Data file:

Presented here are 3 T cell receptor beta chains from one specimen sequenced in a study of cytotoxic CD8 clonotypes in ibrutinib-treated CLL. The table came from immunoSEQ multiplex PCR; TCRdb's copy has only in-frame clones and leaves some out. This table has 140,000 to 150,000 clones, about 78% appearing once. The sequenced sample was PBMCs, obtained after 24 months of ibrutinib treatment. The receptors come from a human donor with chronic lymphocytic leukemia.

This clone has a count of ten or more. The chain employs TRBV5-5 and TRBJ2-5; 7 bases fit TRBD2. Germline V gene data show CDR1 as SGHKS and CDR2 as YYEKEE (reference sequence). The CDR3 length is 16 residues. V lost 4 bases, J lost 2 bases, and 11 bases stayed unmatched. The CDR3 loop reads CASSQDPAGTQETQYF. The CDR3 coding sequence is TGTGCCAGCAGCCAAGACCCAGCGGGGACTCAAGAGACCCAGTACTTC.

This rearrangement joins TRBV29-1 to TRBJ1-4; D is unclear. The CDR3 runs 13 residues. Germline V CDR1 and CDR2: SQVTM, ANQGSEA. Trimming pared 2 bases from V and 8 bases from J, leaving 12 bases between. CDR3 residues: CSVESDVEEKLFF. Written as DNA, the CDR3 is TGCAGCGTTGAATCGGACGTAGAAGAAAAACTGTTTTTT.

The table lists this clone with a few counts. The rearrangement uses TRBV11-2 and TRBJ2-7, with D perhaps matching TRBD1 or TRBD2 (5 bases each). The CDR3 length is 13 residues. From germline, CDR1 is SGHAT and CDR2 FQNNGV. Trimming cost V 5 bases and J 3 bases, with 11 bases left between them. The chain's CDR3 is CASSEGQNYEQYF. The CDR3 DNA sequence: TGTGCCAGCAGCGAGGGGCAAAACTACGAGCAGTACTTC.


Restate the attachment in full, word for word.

Presented here are 3 T cell receptor beta chains from one specimen sequenced in a study of cytotoxic CD8 clonotypes in ibrutinib-treated CLL. The table came from immunoSEQ multiplex PCR; TCRdb's copy has only in-frame clones and leaves some out. This table has 140,000 to 150,000 clones, about 78% appearing once. The sequenced sample was PBMCs, obtained after 24 months of ibrutinib treatment. The receptors come from a human donor with chronic lymphocytic leukemia.

This clone has a count of ten or more. The chain employs TRBV5-5 and TRBJ2-5; 7 bases fit TRBD2. Germline V gene data show CDR1 as SGHKS and CDR2 as YYEKEE (reference sequence). The CDR3 length is 16 residues. V lost 4 bases, J lost 2 bases, and 11 bases stayed unmatched. The CDR3 loop reads CASSQDPAGTQETQYF. The CDR3 coding sequence is TGTGCCAGCAGCCAAGACCCAGCGGGGACTCAAGAGACCCAGTACTTC.

This rearrangement joins TRBV29-1 to TRBJ1-4; D is unclear. The CDR3 runs 13 residues. Germline V CDR1 and CDR2: SQVTM, ANQGSEA. Trimming pared 2 bases from V and 8 bases from J, leaving 12 bases between. CDR3 residues: CSVESDVEEKLFF. Written as DNA, the CDR3 is TGCAGCGTTGAATCGGACGTAGAAGAAAAACTGTTTTTT.

The table lists this clone with a few counts. The rearrangement uses TRBV11-2 and TRBJ2-7, with D perhaps matching TRBD1 or TRBD2 (5 bases each). The CDR3 length is 13 residues. From germline, CDR1 is SGHAT and CDR2 FQNNGV. Trimming cost V 5 bases and J 3 bases, with 11 bases left between them. The chain's CDR3 is CASSEGQNYEQYF. The CDR3 DNA sequence: TGTGCCAGCAGCGAGGGGCAAAACTACGAGCAGTACTTC.